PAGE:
We are given so many messages every day. What to do. What is. What isn’t. What to wear. How to be human. The list goes on. It is estimated that we can see up to 10,000 adverts a day. Walking down the street, on our phones, on public transport – all around us, we are being given messages. These messages vying for our attention, although different, sing from the same hymn sheet. We are told we need something more, or else we risk not being fulfilled. Whatever that thing is, we are told that we need it. And so we buy it and invest. Then we see another advert and the same thing goes on and on again.
The problem is, our want for more has a cost on the lives of people living in poverty. Back in 2016 it was estimated that we produced 80 billion items of clothing just that year, despite the world’s population being just 7.7 billion. That want for more ultimately impacts the lives of people working in poor conditions who are forced to deliver huge amounts of clothing because of the demand. And it’s not the fashion industry that has this problem. It’s estimated that, on average, every person uses around 4,000 pieces of plastic every yearThis is costing both people and planet. Right now around the world, one in every four people don’t get their rubbish collected because they don’t have that service available. But that waste has to go somewhere. It goes on the streets, in waterways, and is burnt in public areas just to get rid of it. This leads to flooding, sickness and further health issues.
There is a massive problem, yes. The narrative we are fed ultimately hurt people in poverty, yes. But there is also an opportunity to change the narrative and tell a different one. Each one of us has incredible potential, and together our collective actions can turn the tide on the global issues of injustice. This can be our act of rebellion. As Christians we follow a Jesus who didn’t always do the popular thing. He didn’t turn a blind eye against some of the prevailing injustices. The Gospels are full of stories of rebellion against the norms. I would argue that, as Christians, we are also called to rebel against the narratives of consumerism and convenience that we’re bombarded with constantly. However there are two dangers here that we risk falling into as we try to do this.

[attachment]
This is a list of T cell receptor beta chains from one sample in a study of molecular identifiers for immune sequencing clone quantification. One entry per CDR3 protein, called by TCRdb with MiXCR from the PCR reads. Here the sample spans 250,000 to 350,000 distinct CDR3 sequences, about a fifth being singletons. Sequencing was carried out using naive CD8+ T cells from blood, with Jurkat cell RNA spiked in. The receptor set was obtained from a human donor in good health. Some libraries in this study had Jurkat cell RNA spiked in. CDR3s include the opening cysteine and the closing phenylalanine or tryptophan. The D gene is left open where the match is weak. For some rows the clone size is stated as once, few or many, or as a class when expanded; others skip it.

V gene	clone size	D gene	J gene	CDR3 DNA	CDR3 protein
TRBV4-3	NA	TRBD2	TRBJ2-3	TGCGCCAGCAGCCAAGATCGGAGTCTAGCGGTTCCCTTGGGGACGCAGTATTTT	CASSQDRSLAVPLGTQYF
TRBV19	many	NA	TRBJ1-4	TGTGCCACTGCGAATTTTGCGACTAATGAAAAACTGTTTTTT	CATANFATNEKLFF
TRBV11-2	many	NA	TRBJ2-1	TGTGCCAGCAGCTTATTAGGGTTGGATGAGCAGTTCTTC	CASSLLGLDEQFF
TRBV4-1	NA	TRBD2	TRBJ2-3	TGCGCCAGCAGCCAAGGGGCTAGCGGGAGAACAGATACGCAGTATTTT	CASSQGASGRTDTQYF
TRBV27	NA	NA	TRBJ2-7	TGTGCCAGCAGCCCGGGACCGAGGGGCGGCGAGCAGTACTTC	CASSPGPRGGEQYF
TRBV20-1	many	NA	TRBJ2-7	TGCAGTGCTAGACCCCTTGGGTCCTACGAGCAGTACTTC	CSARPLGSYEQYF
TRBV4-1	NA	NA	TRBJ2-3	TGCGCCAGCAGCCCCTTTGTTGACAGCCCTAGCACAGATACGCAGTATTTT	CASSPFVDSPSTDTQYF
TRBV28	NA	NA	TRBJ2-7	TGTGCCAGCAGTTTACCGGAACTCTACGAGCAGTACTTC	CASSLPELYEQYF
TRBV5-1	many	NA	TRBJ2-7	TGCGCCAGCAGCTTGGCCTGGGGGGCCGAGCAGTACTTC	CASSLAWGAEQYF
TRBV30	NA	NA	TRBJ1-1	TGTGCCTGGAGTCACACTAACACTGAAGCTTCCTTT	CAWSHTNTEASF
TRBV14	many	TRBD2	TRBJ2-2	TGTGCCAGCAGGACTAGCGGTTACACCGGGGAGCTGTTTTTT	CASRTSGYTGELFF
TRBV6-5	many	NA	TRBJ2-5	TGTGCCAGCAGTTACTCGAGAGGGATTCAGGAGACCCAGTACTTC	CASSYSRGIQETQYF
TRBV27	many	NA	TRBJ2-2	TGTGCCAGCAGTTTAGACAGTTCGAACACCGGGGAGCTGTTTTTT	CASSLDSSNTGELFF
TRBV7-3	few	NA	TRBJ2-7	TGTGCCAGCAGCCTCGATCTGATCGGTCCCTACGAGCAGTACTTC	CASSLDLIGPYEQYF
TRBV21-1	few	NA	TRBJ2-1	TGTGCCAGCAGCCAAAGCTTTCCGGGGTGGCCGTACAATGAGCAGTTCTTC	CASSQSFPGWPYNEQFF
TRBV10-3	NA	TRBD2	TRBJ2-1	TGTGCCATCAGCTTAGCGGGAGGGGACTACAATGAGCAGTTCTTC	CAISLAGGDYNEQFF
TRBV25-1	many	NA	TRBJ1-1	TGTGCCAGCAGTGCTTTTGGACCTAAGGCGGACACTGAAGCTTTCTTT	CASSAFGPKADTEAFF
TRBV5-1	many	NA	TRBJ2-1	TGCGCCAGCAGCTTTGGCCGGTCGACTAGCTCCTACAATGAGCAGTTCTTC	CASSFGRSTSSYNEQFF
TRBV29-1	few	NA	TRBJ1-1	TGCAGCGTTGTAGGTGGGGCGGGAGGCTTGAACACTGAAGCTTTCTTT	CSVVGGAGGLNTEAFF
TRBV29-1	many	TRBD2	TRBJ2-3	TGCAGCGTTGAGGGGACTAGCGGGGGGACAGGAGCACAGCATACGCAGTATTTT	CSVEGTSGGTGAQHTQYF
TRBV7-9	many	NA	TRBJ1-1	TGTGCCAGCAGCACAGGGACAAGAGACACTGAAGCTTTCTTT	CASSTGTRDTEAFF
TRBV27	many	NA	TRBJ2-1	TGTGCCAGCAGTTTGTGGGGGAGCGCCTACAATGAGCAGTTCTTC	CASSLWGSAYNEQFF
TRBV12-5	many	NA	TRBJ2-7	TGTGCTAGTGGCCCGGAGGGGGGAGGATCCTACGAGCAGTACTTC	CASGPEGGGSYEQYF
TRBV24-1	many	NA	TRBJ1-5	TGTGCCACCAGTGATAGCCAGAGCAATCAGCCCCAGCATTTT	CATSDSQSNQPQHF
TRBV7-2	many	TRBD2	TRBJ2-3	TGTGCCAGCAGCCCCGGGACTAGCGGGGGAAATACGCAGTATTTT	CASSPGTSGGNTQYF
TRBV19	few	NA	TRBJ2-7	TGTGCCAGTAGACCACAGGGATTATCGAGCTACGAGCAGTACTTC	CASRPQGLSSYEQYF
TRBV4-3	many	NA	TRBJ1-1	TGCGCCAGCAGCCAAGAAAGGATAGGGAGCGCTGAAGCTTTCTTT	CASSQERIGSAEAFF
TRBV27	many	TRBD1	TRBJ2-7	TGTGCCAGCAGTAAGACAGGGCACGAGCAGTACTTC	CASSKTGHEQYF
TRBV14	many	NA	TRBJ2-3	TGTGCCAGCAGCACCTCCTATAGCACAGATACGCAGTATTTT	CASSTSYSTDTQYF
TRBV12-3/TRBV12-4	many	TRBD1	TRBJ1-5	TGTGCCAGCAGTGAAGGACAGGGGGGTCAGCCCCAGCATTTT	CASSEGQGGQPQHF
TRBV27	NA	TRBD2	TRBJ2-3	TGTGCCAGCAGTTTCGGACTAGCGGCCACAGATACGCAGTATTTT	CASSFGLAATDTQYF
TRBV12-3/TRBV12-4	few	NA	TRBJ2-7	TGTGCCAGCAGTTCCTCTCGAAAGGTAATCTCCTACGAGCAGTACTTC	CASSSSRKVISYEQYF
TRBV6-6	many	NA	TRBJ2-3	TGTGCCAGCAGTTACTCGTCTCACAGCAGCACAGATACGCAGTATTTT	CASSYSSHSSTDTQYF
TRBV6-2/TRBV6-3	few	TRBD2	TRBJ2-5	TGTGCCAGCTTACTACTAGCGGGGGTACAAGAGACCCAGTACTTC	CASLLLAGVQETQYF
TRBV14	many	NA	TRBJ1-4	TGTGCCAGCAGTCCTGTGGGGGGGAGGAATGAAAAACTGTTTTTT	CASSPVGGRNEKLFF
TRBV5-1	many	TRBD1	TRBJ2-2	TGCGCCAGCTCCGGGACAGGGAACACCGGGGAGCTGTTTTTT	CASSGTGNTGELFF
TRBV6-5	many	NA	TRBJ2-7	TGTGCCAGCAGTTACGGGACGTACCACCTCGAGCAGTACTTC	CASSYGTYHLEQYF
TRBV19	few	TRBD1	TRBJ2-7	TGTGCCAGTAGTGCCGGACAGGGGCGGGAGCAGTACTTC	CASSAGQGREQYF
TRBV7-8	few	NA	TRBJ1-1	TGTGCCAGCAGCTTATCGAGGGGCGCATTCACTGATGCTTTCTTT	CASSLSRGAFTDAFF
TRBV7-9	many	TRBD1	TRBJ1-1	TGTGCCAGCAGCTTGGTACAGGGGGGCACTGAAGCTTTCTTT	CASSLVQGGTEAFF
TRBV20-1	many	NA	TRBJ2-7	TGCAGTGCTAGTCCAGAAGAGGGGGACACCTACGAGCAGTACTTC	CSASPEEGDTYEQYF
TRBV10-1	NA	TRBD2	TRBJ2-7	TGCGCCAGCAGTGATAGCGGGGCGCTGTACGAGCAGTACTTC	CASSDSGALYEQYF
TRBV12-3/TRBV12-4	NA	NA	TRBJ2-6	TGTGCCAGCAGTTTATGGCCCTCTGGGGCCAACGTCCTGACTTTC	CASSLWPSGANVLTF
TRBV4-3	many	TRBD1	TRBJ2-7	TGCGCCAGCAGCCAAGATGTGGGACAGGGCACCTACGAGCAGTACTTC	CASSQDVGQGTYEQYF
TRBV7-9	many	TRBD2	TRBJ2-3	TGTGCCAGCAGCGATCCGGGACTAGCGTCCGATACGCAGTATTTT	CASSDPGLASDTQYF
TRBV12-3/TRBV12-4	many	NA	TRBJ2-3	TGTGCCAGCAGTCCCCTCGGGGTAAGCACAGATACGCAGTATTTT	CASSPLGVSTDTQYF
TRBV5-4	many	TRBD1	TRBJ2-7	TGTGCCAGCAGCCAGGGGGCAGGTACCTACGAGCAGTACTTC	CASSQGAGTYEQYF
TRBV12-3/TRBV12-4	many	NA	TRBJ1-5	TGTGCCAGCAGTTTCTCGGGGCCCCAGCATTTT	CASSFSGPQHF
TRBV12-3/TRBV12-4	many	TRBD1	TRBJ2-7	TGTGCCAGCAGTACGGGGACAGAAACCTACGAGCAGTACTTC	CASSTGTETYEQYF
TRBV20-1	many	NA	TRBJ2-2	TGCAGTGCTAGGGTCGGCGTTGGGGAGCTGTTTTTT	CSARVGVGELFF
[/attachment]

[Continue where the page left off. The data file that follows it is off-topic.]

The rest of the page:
Firstly, our rebellion must become a whole life response. We know that it’s good to not buy a lot of single-use plastic or that climate change is bad. When we see a petition about these kinds of social issues we sign it. However, that is where the narrative stops and we continue to live out a life that contributes to these problems. One of the shocking things I have found as I look into this, is that I am part of the problem. Someone might have a larger carbon footprint than me, I could be the best petition signer, but if I don’t realise my contribution it would be easy to sit back and offset my journey of justice to my signature alone. No, instead as a follower of Jesus I am to go on a journey of justice. A journey of what it looks like to go all-in for bringing restoration to a broken world and broken systems, even if it makes me feel uncomfortable.
Secondly, we need to realise that we are in a broken system. We are in a system that tells us we need more to be fulfilled. There’s been a slight change to this to narrative and we’re now told we can buy something to make the difference we want to see. Have you seen that everywhere is now selling reusable water bottles and coffee cups? Don’t get me wrong, it’s good to have them. But now the system has told us that we need the best looking one, or the ones with the coolest designs. And so we end up with five or six that we don’t even use. The system looks like it can work in our favour, but perpetuates the problem just under a different guise.
In our call to tell a different story, sometimes it doesn’t just need to be the story that is different, but the way we tell it. We have to recognise that the system is broken and therefore we need to get creative. If we are to rebel well we might need to think outside the box. That could look like sending coke bottles in the post to Coca-Cola to with a message in it of why they need to change. This could look like raising money to wipe off bad debt. Whatever we do, telling our different story differently can also surprise and help in the system change itself. So let us continue to rebel against the narratives that fill our society and flood our screens. In doing so, let us commit to rebelling well and not falling into the traps of tickbox justice or being part of the same system under a different guise.
Check out the amazing things Tearfund is doing and see how you can get involved down below.